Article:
Novel Monoclonal Antibody Plus Cetuximab Under Study in Head/Neck Cancer
Posted: Wednesday, August 14, 2019
An open-label phase II study showed that the combination of cetuximab and CDX-3379, an anti-ErbB3 monoclonal antibody, is well tolerated by patients and has antitumor activity in patients with head and neck squamous cell carcinoma. The study was presented at the 2019 American Society of Clinical Oncology (ASCO) Annual Meeting in Chicago (Abstract 6025) by Julie E. Bauman, MD, MPH, of the University of Arizona Cancer Center. CDX-3379 works by binding a unique epitope to lock ErbB3 in an inactive form, thereby inhibiting the ErbB3 signaling that has been implicated in tumor growth.
Patients enrolled in this study had advanced human papillomavirus–negative squamous cell carcinomas that were previously treated with cisplatin, anti–PD-1 antibodies, and cetuximab. A total of 14 patients were treated with 12 mg/kg of CDX-3379 every 21 days plus cetuximab (400 mg/m2 loading dose, 250 mg/m2 intravenously weekly) until disease progression.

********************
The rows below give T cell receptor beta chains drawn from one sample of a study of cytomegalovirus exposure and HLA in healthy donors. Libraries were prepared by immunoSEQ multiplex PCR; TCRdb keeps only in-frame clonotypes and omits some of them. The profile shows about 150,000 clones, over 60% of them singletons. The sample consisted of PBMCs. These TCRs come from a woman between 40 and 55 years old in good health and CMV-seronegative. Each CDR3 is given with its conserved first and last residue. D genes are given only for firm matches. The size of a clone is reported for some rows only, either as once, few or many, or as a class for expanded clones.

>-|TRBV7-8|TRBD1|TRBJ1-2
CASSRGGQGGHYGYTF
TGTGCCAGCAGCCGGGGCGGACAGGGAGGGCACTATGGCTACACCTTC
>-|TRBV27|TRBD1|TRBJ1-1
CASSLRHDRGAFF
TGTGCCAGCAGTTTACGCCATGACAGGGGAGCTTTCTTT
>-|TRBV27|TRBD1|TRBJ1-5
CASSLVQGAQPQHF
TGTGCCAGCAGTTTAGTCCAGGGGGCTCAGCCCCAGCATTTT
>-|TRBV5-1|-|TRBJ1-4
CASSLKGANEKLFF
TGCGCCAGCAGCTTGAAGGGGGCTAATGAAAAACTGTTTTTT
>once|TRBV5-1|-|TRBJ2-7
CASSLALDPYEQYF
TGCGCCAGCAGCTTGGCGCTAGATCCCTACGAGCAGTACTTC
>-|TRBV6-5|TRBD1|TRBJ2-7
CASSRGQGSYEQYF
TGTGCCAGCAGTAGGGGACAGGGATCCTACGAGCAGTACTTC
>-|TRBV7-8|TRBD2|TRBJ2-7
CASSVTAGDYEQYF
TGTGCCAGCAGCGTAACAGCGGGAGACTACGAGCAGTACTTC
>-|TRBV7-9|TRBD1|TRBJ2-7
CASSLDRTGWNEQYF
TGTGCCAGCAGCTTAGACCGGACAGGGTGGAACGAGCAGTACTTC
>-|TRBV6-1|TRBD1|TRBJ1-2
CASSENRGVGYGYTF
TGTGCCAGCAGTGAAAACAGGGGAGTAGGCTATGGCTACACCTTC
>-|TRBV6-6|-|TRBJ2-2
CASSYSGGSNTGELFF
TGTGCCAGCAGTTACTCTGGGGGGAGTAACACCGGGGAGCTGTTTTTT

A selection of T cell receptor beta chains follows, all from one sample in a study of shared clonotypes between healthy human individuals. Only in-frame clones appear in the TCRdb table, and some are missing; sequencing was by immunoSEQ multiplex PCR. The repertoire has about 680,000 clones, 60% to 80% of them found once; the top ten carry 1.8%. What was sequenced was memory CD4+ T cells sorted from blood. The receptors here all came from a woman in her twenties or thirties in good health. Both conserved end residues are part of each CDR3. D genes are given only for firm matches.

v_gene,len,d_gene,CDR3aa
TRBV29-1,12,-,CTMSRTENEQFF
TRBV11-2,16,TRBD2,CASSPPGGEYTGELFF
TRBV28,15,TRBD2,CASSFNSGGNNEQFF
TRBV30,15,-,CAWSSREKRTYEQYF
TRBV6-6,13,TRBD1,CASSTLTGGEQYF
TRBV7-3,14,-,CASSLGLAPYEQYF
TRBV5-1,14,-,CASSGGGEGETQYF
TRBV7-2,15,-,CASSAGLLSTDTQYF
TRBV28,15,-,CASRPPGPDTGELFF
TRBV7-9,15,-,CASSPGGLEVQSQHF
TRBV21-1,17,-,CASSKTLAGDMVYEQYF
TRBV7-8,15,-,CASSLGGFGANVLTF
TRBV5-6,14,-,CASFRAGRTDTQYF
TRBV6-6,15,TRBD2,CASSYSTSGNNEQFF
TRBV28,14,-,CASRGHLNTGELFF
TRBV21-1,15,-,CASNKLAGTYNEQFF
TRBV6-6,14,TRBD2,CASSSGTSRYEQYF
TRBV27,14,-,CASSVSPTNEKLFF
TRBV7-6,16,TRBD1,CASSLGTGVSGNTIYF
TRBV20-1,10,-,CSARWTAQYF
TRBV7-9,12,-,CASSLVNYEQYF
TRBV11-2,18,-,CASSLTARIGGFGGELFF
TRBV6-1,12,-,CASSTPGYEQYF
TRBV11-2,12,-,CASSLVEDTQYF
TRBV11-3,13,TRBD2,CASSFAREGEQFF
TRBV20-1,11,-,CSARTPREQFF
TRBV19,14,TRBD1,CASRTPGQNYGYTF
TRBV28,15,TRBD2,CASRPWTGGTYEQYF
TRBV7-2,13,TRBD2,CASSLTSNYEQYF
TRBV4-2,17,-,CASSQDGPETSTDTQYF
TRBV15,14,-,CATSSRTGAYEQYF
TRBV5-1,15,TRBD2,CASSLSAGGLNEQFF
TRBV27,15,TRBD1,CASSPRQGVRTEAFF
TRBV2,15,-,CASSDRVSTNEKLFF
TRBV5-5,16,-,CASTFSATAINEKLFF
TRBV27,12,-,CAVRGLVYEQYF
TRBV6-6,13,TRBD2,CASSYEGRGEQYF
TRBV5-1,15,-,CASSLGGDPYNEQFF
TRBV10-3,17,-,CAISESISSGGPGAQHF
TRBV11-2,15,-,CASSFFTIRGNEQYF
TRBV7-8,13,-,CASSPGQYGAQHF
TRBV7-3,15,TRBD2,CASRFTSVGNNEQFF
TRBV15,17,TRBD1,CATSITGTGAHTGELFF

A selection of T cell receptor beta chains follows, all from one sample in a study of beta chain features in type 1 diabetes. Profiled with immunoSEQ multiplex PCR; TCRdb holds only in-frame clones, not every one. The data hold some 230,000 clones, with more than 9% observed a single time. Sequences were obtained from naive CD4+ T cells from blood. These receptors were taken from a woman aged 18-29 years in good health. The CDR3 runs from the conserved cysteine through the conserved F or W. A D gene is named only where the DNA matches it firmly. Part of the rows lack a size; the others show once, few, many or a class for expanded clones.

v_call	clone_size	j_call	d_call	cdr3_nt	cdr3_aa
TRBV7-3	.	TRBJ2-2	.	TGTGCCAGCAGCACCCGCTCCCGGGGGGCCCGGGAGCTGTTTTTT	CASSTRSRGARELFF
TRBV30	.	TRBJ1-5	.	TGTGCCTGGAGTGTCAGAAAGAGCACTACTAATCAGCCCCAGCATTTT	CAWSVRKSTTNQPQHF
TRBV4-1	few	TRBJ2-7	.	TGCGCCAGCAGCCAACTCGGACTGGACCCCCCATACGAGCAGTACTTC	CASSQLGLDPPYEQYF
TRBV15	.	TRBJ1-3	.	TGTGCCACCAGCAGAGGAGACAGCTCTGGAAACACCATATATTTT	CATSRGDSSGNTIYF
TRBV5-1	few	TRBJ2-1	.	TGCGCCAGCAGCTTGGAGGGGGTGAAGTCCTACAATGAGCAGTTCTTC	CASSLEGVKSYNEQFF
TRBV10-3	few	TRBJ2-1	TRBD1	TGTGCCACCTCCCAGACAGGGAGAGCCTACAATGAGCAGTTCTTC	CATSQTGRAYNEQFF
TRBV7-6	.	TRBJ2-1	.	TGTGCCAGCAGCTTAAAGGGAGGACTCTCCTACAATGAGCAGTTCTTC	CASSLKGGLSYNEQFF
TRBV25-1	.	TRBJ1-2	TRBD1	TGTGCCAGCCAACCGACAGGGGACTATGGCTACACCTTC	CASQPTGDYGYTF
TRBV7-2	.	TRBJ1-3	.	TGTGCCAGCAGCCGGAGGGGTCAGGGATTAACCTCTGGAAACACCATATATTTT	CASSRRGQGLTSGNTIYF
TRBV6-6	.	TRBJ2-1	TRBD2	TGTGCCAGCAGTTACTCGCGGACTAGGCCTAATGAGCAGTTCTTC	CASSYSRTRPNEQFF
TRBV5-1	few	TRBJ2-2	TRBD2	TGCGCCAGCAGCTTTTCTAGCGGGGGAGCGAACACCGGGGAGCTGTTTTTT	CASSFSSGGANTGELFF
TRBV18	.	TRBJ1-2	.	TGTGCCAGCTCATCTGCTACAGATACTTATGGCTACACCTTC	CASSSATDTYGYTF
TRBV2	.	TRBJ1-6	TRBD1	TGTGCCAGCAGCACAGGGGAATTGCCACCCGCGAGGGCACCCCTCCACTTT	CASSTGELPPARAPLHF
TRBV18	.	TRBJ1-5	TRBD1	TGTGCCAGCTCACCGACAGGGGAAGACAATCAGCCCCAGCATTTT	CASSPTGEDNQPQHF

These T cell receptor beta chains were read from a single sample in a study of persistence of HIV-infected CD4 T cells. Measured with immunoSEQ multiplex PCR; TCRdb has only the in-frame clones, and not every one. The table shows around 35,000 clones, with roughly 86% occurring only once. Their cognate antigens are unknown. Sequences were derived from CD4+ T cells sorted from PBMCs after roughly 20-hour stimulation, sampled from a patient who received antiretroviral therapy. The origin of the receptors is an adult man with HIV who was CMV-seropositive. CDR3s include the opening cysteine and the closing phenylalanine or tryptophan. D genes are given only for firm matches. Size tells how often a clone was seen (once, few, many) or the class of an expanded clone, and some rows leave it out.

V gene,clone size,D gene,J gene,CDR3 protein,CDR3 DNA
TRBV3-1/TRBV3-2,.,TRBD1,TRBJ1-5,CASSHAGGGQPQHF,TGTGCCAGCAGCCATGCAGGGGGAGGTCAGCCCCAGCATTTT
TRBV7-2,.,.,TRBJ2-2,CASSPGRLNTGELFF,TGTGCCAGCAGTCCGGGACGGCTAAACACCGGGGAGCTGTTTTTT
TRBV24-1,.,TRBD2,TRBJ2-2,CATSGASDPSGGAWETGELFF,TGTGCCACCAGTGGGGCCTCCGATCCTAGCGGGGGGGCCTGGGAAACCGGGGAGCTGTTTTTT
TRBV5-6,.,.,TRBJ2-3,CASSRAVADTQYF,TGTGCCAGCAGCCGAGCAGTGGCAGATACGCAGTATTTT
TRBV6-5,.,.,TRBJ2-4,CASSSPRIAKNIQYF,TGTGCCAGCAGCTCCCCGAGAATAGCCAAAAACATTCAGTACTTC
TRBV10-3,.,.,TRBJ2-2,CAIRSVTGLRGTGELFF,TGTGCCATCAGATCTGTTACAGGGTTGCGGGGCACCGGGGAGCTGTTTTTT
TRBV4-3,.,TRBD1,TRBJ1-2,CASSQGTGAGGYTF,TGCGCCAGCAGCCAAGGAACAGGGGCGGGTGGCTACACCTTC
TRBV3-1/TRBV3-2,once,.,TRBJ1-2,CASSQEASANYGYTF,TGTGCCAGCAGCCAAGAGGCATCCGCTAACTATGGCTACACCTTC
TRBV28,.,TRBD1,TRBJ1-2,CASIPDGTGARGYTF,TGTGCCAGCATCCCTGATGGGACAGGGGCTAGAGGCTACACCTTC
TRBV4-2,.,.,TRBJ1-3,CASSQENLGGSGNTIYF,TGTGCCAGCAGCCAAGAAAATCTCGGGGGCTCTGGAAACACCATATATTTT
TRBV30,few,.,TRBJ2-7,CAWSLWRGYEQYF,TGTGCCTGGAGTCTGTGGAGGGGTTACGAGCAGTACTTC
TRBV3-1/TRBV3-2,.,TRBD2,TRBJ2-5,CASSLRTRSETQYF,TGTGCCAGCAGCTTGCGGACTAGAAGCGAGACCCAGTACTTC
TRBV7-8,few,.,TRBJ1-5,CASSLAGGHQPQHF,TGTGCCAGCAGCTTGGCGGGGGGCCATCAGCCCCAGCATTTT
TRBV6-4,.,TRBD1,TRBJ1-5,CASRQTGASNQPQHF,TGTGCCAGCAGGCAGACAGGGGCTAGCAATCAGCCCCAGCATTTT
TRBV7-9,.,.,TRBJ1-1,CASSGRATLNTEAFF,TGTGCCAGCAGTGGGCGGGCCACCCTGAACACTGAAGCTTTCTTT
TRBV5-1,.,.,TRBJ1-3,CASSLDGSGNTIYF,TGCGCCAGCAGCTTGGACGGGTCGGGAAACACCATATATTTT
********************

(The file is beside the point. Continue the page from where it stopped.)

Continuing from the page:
All patients included in the study had been heavily treated with some combination of prior therapies such as chemotherapy, surgery, radiation, cetuximab, and PD-1–targeted therapy. At the time of study presentation, 1 of 14 patients had a confirmed complete response to treatment for 8.1+ months . In addition, 7 of 14 patients had stable disease, and 4 of them had tumor shrinkage (8.0%–27.5% reduction in size). Three patients have continued treatment.
Adverse events related to the treatment protocol were typically grade 1 or 2. The most common side effects were diarrhea (53%), hypokalemia (20%), prolonged QT interval (13%), and rash (13%).
Disclosure: The study authors’ disclosure information may be found at coi.asco.org.